The aim of the present study was determining discriminating values of common anthropometric parameters for metabolic syndrome as well as discovering age- and sex-specific cutoff points for these parameters in Iranian population. According to our findings, two indices of WC and WHR were better indicators of metabolic syndrome compared to BMI in women, while WC and BMI were more preferable than for discriminating this syndrome in men [19]. On the other hand, WC had the highest value for predicting metabolic syndrome with appropriate sensitivity and specificity. The value of WC, BMI, and WHR in differentiating metabolic syndrome from nonmetabolic syndrome has been a matter of controversy. Beydoun et al. found BMI to be inferior o WC among men in general and White men in particular for prediction of metabolic syndrome, but not women [5]. What Beydoun is suggesting is consistent with other reports by Reeder et al. [20], Moreno et al. [21], and Wang et al. [22]. However, another report suggested that WC, WHR, and BMI values were equally useful indicators to identify the presence of metabolic abnormalities in Chinese population [23]. Given different results reported by variety of population-based studies in different ethnicities from western and eastern countries on the discriminating value of WC, WHR, and BMI we believe that the selection of each parameter for diagnosis of metabolic syndrome should be specified to each ethnic population. Hence, among Iranian population, WC might be the most appropriate indicator to discriminate metabolic syndrome regardless of gender and age variables. Our study also showed superiority of WC to other indices in different age subgroups. Because of correlation between WC with abdominal fat mass and because WC is more associated with cardiovascular risk compared to BMI, currently, WC and its related values are widely used as a representative indicator of abdominal adiposity [2426].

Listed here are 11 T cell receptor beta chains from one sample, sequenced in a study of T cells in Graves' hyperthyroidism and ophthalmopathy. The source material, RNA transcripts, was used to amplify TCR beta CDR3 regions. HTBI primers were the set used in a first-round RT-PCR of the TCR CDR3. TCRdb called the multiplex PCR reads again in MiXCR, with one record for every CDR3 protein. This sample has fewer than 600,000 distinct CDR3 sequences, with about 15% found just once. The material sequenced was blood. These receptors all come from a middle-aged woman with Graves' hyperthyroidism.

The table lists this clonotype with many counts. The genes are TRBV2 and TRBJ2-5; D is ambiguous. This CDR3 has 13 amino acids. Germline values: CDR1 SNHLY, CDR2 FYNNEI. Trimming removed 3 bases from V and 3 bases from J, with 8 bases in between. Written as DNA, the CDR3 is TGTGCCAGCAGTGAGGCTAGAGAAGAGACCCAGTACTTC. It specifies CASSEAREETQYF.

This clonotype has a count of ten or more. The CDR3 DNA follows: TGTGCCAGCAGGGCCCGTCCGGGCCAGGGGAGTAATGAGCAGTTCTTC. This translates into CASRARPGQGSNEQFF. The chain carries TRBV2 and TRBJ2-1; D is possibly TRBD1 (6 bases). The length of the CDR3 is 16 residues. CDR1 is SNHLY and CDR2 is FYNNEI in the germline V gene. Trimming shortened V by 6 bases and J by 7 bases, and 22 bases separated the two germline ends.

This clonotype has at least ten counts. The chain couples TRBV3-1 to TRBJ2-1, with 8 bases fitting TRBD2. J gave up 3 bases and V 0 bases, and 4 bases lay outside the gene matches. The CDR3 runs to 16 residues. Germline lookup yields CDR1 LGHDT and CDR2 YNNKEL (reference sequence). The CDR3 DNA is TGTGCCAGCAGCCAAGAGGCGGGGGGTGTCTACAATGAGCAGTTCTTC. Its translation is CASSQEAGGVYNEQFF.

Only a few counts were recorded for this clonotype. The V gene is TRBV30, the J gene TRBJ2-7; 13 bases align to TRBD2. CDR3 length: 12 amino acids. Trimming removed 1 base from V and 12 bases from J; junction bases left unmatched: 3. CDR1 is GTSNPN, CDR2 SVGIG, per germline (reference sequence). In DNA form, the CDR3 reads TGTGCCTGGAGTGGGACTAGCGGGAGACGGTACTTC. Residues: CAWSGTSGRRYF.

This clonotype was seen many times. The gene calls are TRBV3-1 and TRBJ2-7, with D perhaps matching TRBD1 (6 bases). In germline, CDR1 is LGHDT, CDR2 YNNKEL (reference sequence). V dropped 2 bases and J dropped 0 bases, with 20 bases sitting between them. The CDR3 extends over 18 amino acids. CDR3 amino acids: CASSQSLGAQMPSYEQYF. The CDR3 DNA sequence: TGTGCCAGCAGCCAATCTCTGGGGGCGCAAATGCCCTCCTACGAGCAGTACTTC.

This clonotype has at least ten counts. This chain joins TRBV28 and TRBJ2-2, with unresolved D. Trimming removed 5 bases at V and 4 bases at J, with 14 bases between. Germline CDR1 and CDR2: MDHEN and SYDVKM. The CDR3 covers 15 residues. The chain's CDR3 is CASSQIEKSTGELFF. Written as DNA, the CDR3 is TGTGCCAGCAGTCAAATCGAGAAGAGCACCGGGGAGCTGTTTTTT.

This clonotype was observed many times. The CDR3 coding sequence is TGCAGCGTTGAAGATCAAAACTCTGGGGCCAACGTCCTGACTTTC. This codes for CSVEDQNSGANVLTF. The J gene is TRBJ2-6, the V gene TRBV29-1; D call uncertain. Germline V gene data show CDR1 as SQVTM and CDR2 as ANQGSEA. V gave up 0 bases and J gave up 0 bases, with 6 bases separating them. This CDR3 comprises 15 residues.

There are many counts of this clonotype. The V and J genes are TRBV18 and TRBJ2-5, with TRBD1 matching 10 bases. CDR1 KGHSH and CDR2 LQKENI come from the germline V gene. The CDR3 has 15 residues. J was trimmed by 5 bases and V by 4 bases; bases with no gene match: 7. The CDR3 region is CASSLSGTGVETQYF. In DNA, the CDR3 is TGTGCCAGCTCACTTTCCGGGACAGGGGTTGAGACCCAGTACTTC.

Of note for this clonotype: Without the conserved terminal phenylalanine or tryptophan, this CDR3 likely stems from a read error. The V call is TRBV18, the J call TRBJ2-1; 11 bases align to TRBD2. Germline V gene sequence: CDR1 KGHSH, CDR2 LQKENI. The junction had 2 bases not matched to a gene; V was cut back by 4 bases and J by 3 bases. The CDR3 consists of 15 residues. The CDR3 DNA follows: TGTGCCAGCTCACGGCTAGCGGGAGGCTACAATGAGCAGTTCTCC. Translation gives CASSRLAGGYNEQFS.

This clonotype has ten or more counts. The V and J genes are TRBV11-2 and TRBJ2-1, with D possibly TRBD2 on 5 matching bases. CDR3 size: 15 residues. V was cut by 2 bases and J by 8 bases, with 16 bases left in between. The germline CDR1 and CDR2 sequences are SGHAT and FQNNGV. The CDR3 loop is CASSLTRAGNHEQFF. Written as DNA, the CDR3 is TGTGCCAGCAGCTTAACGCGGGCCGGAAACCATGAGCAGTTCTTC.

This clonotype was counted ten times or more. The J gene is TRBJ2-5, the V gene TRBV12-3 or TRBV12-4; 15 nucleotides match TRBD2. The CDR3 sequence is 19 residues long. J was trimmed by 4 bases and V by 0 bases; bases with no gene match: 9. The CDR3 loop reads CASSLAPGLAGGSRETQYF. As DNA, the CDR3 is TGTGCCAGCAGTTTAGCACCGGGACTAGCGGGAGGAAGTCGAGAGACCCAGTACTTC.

In our study, the cutoff values of WC for diagnosis of metabolic syndrome were partially equal in men and women, whereas the cut points of BMI were higher for women and the WHR was higher for men. One of the main findings in our study was observation of the increasing trend of the cutoff points for all anthropometric indices with age increase. In similar studies to ours, the cutoff points of BMI in men were reported to be lower than in women, but our results showed that the cut points were considerably higher compared to what has been previously revealed in other populations [23]. In fact, due to the same reason, the currently used cut points which are derived from studies on European, American, or southeastern populations may not be applicable to Iranian ethnic groups [27]. Therefore, we recommend replacing the obtained cutoff points after validation in Iranian population.